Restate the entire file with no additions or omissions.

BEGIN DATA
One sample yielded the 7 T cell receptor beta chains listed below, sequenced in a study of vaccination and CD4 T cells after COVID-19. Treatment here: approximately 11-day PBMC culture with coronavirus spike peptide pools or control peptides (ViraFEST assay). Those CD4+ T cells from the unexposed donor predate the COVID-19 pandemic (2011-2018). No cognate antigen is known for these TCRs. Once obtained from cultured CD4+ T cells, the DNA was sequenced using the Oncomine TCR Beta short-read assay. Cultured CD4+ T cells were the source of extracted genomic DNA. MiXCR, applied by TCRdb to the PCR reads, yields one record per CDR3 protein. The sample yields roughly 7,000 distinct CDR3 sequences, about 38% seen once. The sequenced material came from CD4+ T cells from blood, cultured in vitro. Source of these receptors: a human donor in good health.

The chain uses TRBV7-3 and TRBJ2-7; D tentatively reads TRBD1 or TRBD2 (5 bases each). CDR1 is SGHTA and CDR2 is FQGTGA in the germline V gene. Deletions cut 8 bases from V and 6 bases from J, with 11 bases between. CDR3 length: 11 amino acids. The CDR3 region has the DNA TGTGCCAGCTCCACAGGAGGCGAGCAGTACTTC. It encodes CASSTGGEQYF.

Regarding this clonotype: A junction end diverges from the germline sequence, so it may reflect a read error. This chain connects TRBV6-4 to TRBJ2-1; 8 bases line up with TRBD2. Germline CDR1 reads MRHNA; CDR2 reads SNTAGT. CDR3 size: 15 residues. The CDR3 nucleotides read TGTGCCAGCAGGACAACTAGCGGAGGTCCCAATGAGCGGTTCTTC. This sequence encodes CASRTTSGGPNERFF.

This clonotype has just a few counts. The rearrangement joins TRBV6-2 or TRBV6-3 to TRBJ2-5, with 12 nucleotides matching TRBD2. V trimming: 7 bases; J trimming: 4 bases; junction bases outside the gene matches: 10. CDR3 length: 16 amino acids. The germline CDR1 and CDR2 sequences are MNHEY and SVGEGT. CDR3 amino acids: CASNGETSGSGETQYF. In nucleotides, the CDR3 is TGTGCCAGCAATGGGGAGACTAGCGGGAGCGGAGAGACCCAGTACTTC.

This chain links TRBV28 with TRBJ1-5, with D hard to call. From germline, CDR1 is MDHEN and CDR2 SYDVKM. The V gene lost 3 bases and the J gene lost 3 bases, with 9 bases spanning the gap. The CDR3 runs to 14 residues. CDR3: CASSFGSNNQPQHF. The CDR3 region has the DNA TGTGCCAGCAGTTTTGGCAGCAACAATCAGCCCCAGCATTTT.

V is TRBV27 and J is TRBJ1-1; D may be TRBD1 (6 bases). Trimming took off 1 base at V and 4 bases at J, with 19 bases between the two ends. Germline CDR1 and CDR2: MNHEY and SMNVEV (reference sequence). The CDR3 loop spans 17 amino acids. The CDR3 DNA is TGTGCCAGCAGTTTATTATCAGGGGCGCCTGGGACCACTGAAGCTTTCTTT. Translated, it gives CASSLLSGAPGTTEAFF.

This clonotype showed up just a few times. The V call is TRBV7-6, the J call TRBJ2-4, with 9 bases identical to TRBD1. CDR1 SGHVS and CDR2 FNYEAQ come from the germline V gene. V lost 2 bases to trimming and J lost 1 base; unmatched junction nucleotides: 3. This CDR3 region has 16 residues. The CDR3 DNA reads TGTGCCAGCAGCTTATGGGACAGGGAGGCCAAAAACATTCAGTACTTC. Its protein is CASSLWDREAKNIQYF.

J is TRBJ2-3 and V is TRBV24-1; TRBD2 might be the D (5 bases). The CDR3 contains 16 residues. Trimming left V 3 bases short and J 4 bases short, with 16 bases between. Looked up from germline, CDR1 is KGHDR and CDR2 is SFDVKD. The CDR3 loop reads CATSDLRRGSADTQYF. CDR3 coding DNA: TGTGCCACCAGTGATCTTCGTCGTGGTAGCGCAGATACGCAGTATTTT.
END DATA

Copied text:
One sample yielded the 7 T cell receptor beta chains listed below, sequenced in a study of vaccination and CD4 T cells after COVID-19. Treatment here: approximately 11-day PBMC culture with coronavirus spike peptide pools or control peptides (ViraFEST assay). Those CD4+ T cells from the unexposed donor predate the COVID-19 pandemic (2011-2018). No cognate antigen is known for these TCRs. Once obtained from cultured CD4+ T cells, the DNA was sequenced using the Oncomine TCR Beta short-read assay. Cultured CD4+ T cells were the source of extracted genomic DNA. MiXCR, applied by TCRdb to the PCR reads, yields one record per CDR3 protein. The sample yields roughly 7,000 distinct CDR3 sequences, about 38% seen once. The sequenced material came from CD4+ T cells from blood, cultured in vitro. Source of these receptors: a human donor in good health.

The chain uses TRBV7-3 and TRBJ2-7; D tentatively reads TRBD1 or TRBD2 (5 bases each). CDR1 is SGHTA and CDR2 is FQGTGA in the germline V gene. Deletions cut 8 bases from V and 6 bases from J, with 11 bases between. CDR3 length: 11 amino acids. The CDR3 region has the DNA TGTGCCAGCTCCACAGGAGGCGAGCAGTACTTC. It encodes CASSTGGEQYF.

Regarding this clonotype: A junction end diverges from the germline sequence, so it may reflect a read error. This chain connects TRBV6-4 to TRBJ2-1; 8 bases line up with TRBD2. Germline CDR1 reads MRHNA; CDR2 reads SNTAGT. CDR3 size: 15 residues. The CDR3 nucleotides read TGTGCCAGCAGGACAACTAGCGGAGGTCCCAATGAGCGGTTCTTC. This sequence encodes CASRTTSGGPNERFF.

This clonotype has just a few counts. The rearrangement joins TRBV6-2 or TRBV6-3 to TRBJ2-5, with 12 nucleotides matching TRBD2. V trimming: 7 bases; J trimming: 4 bases; junction bases outside the gene matches: 10. CDR3 length: 16 amino acids. The germline CDR1 and CDR2 sequences are MNHEY and SVGEGT. CDR3 amino acids: CASNGETSGSGETQYF. In nucleotides, the CDR3 is TGTGCCAGCAATGGGGAGACTAGCGGGAGCGGAGAGACCCAGTACTTC.

This chain links TRBV28 with TRBJ1-5, with D hard to call. From germline, CDR1 is MDHEN and CDR2 SYDVKM. The V gene lost 3 bases and the J gene lost 3 bases, with 9 bases spanning the gap. The CDR3 runs to 14 residues. CDR3: CASSFGSNNQPQHF. The CDR3 region has the DNA TGTGCCAGCAGTTTTGGCAGCAACAATCAGCCCCAGCATTTT.

V is TRBV27 and J is TRBJ1-1; D may be TRBD1 (6 bases). Trimming took off 1 base at V and 4 bases at J, with 19 bases between the two ends. Germline CDR1 and CDR2: MNHEY and SMNVEV (reference sequence). The CDR3 loop spans 17 amino acids. The CDR3 DNA is TGTGCCAGCAGTTTATTATCAGGGGCGCCTGGGACCACTGAAGCTTTCTTT. Translated, it gives CASSLLSGAPGTTEAFF.

This clonotype showed up just a few times. The V call is TRBV7-6, the J call TRBJ2-4, with 9 bases identical to TRBD1. CDR1 SGHVS and CDR2 FNYEAQ come from the germline V gene. V lost 2 bases to trimming and J lost 1 base; unmatched junction nucleotides: 3. This CDR3 region has 16 residues. The CDR3 DNA reads TGTGCCAGCAGCTTATGGGACAGGGAGGCCAAAAACATTCAGTACTTC. Its protein is CASSLWDREAKNIQYF.

J is TRBJ2-3 and V is TRBV24-1; TRBD2 might be the D (5 bases). The CDR3 contains 16 residues. Trimming left V 3 bases short and J 4 bases short, with 16 bases between. Looked up from germline, CDR1 is KGHDR and CDR2 is SFDVKD. The CDR3 loop reads CATSDLRRGSADTQYF. CDR3 coding DNA: TGTGCCACCAGTGATCTTCGTCGTGGTAGCGCAGATACGCAGTATTTT.